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Feeding schedules for chickens

Poultry feeds are referred
to as "complete" feeds, because they are designed to contain all the
protein, energy, vitamins, minerals, and other nutrients necessary for proper
growth, egg production, and health of the birds. Feeding any other ingredients,
mixed with the feed or fed separately, upsets the balance of nutrients in the
"complete" feed. Feeding additional grain or supplement with the
complete poultry feed is not recommended.

Feed chicks a
"starter" diet soon after they hatch. Continue feeding the starter
feed until they reach 6 or 8 weeks of age. The starter diet has the highest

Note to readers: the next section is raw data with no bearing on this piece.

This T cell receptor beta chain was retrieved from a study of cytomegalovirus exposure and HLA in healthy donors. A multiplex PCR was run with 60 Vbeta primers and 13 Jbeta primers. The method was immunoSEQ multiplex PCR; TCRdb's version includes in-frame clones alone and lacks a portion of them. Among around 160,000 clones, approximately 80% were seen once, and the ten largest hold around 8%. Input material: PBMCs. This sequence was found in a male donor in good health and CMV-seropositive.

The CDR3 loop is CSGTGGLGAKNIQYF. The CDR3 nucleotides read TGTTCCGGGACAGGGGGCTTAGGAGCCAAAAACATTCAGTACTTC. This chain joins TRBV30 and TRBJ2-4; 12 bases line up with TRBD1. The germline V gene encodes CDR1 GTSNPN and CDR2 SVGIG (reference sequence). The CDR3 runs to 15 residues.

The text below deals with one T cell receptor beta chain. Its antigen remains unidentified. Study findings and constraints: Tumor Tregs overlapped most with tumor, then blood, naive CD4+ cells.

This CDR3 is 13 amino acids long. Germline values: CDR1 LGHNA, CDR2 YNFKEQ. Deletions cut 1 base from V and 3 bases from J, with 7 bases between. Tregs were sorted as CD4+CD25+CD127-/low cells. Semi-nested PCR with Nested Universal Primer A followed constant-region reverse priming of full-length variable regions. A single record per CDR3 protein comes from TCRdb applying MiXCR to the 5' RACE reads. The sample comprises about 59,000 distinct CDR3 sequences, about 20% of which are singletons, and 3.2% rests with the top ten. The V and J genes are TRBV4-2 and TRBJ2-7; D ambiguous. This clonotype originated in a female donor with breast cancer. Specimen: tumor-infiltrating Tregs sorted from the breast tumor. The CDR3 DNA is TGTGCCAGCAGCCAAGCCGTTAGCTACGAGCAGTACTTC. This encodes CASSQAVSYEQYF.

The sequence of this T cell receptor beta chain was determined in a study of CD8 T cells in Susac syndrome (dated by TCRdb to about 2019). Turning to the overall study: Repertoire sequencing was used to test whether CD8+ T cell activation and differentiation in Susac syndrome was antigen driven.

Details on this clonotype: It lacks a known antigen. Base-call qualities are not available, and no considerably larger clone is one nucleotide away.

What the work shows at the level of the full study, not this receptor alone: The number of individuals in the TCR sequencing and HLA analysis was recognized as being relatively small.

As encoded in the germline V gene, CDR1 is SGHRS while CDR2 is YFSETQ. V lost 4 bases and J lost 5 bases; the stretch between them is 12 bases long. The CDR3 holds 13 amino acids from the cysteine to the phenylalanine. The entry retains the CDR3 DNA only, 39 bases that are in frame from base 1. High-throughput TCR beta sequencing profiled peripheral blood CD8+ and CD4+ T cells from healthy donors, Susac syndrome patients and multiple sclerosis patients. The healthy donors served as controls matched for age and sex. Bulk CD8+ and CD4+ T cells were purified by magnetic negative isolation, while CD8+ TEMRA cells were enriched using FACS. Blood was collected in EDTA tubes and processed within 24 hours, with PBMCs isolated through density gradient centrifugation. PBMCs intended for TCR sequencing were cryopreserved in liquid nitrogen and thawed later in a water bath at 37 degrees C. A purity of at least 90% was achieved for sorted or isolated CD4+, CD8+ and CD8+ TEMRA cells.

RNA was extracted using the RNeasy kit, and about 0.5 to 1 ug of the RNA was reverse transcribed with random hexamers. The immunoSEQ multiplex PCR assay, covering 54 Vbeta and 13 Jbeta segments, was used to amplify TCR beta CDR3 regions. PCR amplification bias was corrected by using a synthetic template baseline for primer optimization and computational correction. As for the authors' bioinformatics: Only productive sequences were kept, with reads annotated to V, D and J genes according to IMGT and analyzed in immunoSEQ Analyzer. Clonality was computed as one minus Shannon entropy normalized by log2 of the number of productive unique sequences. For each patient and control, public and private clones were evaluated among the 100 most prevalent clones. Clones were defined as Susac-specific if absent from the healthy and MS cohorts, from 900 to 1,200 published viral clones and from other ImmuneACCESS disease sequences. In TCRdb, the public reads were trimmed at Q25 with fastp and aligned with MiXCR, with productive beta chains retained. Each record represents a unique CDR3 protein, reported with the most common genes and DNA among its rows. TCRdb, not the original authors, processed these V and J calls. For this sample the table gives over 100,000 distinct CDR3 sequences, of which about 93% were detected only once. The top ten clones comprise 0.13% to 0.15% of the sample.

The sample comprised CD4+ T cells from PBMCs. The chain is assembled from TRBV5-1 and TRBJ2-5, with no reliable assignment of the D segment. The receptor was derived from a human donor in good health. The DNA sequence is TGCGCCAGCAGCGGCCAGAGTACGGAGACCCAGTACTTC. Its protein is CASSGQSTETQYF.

level of protein a chicken receives during its lifetime. As the chick matures,
it requires a lower percentage of dietary protein and a higher level of energy.

After the chicks reach 6 or
8 weeks of age, feed them a "finisher" diet (to broilers) or a
"developer" diet (to pullets or cockerels saved for breeding
purposes). Feed broilers a finisher diet until they reach slaughter size. Feed
the pullets and cockerels a developer until they are at least 20 weeks of age.
When egg production starts, feed them a "layer" ration until egg
production ends.

The minimum requirements for
protein, calcium, and phosphorus in poultry feeds are shown. Remember, chickens
saved for egg production are fed pullet-type diets, not broiler diets,
regardless of being from broiler or egg-type stock.


By the Mississipi State
University Extension

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